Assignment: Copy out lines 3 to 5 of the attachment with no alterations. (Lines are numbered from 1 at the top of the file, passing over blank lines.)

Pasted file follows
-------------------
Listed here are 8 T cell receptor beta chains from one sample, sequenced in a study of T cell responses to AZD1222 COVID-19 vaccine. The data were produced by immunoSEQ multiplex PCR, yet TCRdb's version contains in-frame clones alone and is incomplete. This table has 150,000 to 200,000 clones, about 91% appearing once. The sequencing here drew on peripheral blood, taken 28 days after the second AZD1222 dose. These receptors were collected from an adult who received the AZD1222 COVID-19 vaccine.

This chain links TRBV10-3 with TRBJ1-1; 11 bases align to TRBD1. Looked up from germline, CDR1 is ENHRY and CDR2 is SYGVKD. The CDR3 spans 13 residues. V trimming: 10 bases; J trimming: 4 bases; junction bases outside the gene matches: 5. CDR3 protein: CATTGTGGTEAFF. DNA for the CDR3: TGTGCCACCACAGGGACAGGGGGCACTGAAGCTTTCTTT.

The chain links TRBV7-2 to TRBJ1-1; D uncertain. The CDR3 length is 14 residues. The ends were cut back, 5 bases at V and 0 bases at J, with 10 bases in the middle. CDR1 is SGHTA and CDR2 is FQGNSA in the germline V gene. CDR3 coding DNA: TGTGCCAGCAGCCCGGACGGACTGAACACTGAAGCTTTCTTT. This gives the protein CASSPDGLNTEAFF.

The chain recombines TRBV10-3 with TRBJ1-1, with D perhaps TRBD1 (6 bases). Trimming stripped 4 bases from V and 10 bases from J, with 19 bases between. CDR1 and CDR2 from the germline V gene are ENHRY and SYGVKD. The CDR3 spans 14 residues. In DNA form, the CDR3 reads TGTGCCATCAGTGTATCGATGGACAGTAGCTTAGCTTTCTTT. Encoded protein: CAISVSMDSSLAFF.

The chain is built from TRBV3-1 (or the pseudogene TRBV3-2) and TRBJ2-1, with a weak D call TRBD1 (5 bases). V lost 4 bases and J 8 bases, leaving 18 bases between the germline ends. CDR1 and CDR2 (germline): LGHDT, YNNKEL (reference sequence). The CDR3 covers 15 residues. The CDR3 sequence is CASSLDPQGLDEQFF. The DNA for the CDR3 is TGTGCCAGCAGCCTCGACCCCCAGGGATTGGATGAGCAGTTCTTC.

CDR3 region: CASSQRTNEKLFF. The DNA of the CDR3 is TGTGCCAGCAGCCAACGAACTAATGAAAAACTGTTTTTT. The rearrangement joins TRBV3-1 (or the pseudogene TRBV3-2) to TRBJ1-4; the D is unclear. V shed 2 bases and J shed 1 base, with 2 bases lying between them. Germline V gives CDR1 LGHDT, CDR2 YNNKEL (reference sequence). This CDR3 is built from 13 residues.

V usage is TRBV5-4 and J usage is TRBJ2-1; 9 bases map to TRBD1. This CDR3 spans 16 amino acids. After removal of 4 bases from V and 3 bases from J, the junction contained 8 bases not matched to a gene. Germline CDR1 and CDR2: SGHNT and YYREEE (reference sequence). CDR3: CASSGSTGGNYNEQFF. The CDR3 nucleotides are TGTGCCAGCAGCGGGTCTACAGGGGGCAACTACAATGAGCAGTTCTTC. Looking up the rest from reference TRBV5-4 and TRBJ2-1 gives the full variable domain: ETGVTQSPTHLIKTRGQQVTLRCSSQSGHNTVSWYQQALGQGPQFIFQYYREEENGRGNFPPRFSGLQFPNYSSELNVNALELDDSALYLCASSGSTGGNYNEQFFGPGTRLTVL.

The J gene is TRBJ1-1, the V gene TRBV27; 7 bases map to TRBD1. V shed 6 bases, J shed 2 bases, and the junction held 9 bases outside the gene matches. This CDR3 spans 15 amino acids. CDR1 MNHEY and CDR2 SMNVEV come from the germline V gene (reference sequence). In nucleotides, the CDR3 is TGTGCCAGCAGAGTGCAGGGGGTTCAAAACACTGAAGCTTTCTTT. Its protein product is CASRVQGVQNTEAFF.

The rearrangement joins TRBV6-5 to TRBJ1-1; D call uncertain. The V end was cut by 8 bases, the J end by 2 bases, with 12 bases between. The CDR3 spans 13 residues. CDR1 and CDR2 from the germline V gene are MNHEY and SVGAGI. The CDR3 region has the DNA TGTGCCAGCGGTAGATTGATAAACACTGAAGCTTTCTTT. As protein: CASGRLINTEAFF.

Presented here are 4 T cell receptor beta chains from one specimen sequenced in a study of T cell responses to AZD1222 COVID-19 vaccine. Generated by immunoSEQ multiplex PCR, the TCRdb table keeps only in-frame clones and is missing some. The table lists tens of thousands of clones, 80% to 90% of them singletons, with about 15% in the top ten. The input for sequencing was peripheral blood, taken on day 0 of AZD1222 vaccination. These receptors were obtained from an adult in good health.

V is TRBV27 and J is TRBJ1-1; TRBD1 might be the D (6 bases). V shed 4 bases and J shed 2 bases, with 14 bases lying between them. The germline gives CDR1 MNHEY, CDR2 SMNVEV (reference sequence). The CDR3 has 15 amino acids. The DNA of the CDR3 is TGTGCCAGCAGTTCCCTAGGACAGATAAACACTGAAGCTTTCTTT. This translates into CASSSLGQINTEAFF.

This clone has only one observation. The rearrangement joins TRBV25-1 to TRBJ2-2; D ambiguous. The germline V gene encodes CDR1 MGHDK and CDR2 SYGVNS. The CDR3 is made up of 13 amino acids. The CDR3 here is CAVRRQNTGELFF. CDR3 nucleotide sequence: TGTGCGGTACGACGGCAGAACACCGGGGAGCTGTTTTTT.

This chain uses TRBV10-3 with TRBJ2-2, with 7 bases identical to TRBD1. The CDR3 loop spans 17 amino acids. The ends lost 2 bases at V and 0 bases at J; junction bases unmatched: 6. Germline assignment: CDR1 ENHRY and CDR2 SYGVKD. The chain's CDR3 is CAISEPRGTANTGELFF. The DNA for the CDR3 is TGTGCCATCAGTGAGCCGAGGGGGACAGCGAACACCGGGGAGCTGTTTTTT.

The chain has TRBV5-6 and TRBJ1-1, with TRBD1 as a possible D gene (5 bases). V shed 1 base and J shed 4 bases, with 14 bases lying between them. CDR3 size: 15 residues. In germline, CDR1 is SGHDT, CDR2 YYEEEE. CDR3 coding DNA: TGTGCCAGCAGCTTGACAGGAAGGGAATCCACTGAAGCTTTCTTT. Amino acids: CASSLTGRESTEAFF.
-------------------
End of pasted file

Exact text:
The chain links TRBV7-2 to TRBJ1-1; D uncertain. The CDR3 length is 14 residues. The ends were cut back, 5 bases at V and 0 bases at J, with 10 bases in the middle. CDR1 is SGHTA and CDR2 is FQGNSA in the germline V gene. CDR3 coding DNA: TGTGCCAGCAGCCCGGACGGACTGAACACTGAAGCTTTCTTT. This gives the protein CASSPDGLNTEAFF.

The chain recombines TRBV10-3 with TRBJ1-1, with D perhaps TRBD1 (6 bases). Trimming stripped 4 bases from V and 10 bases from J, with 19 bases between. CDR1 and CDR2 from the germline V gene are ENHRY and SYGVKD. The CDR3 spans 14 residues. In DNA form, the CDR3 reads TGTGCCATCAGTGTATCGATGGACAGTAGCTTAGCTTTCTTT. Encoded protein: CAISVSMDSSLAFF.

The chain is built from TRBV3-1 (or the pseudogene TRBV3-2) and TRBJ2-1, with a weak D call TRBD1 (5 bases). V lost 4 bases and J 8 bases, leaving 18 bases between the germline ends. CDR1 and CDR2 (germline): LGHDT, YNNKEL (reference sequence). The CDR3 covers 15 residues. The CDR3 sequence is CASSLDPQGLDEQFF. The DNA for the CDR3 is TGTGCCAGCAGCCTCGACCCCCAGGGATTGGATGAGCAGTTCTTC.